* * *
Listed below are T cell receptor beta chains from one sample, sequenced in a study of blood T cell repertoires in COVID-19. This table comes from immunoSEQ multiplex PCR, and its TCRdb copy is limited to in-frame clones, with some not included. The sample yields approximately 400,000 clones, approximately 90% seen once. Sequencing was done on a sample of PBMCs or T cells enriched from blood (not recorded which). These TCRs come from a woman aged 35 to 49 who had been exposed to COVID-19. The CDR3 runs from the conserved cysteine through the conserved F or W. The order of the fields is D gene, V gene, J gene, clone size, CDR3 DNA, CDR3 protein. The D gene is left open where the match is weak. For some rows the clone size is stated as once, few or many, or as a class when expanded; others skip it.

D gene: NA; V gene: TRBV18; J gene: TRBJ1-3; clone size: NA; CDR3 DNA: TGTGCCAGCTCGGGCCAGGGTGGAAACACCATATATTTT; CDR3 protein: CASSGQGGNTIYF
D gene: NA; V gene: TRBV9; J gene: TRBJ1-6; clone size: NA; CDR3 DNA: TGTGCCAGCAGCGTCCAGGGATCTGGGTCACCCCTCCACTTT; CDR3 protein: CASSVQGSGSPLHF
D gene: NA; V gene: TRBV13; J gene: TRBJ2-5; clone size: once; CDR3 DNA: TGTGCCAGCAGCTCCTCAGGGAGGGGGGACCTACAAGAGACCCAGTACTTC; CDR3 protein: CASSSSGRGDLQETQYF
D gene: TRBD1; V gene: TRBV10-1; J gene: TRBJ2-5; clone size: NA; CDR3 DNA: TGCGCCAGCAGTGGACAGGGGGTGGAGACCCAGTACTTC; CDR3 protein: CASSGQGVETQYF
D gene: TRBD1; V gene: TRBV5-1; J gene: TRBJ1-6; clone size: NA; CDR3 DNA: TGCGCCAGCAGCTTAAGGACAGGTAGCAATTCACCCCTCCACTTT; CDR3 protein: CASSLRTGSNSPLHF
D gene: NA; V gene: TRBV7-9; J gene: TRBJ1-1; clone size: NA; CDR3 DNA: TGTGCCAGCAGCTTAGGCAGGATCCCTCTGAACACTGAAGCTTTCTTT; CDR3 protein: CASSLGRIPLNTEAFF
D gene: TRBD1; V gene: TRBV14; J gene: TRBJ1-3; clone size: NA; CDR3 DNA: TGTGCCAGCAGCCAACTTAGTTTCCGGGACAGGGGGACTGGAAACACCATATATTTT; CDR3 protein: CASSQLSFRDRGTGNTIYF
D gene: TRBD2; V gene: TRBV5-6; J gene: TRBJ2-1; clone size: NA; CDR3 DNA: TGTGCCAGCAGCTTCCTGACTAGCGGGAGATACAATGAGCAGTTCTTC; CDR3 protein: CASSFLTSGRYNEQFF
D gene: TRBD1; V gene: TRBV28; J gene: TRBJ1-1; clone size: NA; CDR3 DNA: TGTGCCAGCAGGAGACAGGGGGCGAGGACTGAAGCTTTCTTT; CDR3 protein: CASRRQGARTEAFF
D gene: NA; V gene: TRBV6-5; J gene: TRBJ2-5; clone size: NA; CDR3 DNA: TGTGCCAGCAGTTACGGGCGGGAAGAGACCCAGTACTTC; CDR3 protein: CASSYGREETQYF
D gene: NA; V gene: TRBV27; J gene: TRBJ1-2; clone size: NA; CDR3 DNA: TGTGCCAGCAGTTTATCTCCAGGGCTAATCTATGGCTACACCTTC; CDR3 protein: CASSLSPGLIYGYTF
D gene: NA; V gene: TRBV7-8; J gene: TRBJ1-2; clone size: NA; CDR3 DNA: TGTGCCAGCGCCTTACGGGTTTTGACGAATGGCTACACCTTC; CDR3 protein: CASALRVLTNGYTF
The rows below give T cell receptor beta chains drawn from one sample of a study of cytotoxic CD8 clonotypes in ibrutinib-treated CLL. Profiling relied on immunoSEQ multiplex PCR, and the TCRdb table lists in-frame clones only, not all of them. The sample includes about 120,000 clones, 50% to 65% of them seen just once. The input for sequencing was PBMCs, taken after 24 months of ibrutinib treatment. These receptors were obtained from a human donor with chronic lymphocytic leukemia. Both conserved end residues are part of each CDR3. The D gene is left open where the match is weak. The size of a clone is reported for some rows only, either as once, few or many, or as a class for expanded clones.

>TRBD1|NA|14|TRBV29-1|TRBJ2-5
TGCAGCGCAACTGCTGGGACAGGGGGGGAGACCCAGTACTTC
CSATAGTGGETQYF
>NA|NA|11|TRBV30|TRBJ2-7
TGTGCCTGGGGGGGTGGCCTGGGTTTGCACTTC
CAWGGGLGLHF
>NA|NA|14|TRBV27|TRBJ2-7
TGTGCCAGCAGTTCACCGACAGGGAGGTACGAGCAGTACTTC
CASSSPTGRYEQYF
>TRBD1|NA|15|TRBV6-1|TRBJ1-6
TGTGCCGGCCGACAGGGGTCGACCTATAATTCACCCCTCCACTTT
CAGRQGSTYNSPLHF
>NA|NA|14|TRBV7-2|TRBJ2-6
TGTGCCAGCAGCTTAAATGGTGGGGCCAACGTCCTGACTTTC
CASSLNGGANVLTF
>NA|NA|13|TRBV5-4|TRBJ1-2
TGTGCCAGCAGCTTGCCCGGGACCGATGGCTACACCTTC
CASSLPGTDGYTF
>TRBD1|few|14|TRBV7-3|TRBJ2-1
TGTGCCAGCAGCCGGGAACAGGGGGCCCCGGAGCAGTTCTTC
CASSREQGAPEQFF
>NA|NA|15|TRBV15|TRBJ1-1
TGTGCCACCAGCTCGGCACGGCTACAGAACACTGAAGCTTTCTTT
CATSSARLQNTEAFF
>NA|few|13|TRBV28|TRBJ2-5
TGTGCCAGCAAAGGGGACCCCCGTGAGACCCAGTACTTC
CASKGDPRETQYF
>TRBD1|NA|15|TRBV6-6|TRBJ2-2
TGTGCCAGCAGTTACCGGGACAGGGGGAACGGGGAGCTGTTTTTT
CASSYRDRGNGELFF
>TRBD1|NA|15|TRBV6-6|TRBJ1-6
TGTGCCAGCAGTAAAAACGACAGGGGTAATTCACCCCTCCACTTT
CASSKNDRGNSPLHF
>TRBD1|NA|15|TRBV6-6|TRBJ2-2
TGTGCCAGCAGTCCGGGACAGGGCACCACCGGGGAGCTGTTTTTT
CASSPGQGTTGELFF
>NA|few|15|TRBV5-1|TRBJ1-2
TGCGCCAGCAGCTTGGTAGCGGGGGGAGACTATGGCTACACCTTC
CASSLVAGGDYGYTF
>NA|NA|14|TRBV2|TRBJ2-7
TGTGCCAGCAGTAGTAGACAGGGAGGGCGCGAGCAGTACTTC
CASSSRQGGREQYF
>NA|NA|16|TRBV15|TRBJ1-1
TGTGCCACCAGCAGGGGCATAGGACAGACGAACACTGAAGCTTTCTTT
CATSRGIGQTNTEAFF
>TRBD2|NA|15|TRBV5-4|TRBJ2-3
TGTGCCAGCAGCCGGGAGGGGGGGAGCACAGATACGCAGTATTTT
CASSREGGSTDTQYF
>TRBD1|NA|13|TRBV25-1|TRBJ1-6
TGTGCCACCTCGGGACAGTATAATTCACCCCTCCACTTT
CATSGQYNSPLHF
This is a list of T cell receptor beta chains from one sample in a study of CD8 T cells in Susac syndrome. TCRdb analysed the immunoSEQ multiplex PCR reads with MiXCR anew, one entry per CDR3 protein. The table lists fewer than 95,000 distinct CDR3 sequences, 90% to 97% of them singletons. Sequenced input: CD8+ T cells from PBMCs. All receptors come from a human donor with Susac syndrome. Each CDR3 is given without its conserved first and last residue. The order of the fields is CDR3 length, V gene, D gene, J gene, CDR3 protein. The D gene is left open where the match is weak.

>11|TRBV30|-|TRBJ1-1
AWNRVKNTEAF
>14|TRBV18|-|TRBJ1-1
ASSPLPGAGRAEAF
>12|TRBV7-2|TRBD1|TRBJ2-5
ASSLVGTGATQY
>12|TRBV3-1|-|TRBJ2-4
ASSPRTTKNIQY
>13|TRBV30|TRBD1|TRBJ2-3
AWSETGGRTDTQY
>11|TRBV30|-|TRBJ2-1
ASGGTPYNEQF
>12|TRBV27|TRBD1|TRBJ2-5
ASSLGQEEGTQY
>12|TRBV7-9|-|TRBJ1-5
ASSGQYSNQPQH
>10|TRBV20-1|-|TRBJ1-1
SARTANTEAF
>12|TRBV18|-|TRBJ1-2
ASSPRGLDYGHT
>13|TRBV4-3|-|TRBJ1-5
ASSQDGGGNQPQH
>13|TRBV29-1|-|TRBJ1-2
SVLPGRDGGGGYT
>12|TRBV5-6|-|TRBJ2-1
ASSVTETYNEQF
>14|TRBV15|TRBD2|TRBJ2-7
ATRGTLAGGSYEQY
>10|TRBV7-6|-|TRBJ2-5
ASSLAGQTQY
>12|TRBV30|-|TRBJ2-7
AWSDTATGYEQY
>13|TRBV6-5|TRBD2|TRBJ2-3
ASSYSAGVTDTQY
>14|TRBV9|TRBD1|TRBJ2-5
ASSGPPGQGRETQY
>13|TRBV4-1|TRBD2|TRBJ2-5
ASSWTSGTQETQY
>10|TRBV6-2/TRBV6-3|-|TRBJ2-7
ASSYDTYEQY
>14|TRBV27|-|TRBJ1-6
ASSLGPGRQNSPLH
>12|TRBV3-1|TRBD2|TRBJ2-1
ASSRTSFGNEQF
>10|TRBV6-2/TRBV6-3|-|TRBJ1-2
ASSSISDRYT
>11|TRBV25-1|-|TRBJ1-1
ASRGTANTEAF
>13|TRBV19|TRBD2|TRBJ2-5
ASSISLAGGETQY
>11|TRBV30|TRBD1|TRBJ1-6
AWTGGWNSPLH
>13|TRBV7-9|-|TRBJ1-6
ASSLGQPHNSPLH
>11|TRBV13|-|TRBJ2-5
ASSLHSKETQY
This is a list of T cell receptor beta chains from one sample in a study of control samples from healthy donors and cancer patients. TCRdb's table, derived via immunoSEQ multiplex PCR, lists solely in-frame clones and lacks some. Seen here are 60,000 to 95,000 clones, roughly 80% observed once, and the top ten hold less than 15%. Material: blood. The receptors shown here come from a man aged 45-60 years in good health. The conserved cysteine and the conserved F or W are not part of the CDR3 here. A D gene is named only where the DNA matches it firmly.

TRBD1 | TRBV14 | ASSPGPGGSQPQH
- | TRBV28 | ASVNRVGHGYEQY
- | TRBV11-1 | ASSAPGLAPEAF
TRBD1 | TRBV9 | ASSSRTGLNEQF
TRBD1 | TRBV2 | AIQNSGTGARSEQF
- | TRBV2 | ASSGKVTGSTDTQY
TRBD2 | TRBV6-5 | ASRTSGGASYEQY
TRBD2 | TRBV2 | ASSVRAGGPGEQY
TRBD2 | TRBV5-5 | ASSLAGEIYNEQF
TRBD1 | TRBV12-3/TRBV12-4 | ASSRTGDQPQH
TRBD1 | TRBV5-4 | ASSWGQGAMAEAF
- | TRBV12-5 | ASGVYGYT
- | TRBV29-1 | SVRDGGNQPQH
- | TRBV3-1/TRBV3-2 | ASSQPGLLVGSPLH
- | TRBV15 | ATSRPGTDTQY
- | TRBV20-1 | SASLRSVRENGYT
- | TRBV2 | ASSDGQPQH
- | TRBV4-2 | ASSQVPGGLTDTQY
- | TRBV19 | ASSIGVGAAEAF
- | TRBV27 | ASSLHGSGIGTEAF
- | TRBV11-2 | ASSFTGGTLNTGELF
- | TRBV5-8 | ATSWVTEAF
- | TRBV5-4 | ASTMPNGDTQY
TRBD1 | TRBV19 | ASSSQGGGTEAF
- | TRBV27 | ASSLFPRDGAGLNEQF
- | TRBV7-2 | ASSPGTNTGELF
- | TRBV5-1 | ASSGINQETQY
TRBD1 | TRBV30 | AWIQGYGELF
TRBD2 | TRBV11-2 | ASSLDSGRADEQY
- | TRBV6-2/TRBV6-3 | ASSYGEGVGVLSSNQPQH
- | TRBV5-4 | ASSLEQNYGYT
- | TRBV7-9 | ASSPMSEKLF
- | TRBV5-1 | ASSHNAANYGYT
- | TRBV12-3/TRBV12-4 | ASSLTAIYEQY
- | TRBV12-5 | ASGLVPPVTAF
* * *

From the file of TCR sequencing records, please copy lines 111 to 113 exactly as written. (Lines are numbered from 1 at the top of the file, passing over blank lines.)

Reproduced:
>10|TRBV6-2/TRBV6-3|-|TRBJ1-2
ASSSISDRYT
>11|TRBV25-1|-|TRBJ1-1